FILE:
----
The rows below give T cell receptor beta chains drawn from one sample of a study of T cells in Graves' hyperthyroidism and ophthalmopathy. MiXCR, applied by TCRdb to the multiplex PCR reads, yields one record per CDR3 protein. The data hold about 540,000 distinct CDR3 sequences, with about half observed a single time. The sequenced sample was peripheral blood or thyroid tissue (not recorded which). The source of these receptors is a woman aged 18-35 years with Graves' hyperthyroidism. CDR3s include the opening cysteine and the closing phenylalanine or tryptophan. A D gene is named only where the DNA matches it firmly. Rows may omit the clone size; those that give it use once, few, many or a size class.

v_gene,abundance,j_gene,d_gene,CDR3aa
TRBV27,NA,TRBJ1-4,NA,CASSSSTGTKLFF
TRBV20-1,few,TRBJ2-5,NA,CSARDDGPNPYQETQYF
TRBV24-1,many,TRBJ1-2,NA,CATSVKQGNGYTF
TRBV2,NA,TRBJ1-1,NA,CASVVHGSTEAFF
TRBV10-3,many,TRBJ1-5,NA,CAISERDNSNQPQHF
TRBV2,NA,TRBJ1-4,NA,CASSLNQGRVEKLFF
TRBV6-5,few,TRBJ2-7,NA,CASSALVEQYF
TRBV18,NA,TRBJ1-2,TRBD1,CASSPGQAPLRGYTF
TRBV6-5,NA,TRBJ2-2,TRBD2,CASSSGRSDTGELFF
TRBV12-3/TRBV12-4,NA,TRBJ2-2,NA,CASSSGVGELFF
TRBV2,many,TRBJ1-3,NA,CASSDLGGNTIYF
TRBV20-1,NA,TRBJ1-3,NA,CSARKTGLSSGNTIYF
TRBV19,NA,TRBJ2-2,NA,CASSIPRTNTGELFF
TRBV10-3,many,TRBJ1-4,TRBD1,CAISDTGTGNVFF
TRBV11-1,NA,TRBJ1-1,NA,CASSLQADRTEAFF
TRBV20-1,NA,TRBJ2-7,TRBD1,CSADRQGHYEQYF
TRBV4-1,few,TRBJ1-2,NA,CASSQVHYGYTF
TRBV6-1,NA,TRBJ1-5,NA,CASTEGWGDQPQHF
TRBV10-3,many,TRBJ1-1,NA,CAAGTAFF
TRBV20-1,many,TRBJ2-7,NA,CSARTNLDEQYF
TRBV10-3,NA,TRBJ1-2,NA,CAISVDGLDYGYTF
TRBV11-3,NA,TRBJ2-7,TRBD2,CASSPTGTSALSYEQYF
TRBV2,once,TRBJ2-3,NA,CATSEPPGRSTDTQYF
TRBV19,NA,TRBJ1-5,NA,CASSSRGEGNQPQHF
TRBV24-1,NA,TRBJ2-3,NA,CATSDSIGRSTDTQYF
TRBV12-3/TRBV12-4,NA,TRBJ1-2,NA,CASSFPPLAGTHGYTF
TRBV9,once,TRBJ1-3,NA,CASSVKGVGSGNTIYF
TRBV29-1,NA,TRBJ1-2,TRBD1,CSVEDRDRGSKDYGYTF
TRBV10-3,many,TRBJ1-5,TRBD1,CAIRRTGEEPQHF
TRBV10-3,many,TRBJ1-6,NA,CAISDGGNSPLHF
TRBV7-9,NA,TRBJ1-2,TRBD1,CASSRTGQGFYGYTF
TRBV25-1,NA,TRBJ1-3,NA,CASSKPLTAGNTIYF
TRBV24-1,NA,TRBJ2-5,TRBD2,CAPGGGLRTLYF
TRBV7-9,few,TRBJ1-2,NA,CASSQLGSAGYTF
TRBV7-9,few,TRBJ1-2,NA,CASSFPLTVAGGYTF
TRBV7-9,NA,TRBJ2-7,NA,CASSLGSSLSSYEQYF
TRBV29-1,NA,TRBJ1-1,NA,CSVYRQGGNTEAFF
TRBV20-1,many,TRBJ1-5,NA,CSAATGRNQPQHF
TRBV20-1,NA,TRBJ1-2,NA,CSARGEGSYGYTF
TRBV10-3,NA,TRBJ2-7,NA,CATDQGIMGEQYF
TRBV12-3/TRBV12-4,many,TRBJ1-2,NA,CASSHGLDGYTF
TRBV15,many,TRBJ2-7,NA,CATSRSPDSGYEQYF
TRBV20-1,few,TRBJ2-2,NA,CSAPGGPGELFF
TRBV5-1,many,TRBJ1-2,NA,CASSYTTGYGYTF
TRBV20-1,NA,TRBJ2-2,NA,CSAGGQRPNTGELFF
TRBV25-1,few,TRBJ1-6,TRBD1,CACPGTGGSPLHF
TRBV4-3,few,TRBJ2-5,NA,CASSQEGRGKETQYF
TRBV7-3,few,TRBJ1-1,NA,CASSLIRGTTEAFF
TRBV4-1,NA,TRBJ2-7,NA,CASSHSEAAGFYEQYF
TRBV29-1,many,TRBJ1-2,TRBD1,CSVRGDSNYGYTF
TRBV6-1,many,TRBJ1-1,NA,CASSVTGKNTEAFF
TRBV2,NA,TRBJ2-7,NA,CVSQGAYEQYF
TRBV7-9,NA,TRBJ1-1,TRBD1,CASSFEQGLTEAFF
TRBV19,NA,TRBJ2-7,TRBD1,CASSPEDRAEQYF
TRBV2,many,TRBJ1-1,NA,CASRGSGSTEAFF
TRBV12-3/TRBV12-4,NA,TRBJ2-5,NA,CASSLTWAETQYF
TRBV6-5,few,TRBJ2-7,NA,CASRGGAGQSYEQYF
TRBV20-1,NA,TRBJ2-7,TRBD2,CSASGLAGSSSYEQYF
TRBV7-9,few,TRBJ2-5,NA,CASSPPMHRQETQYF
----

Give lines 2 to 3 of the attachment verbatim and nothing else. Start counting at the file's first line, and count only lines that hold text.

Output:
v_gene,abundance,j_gene,d_gene,CDR3aa
TRBV27,NA,TRBJ1-4,NA,CASSSSTGTKLFF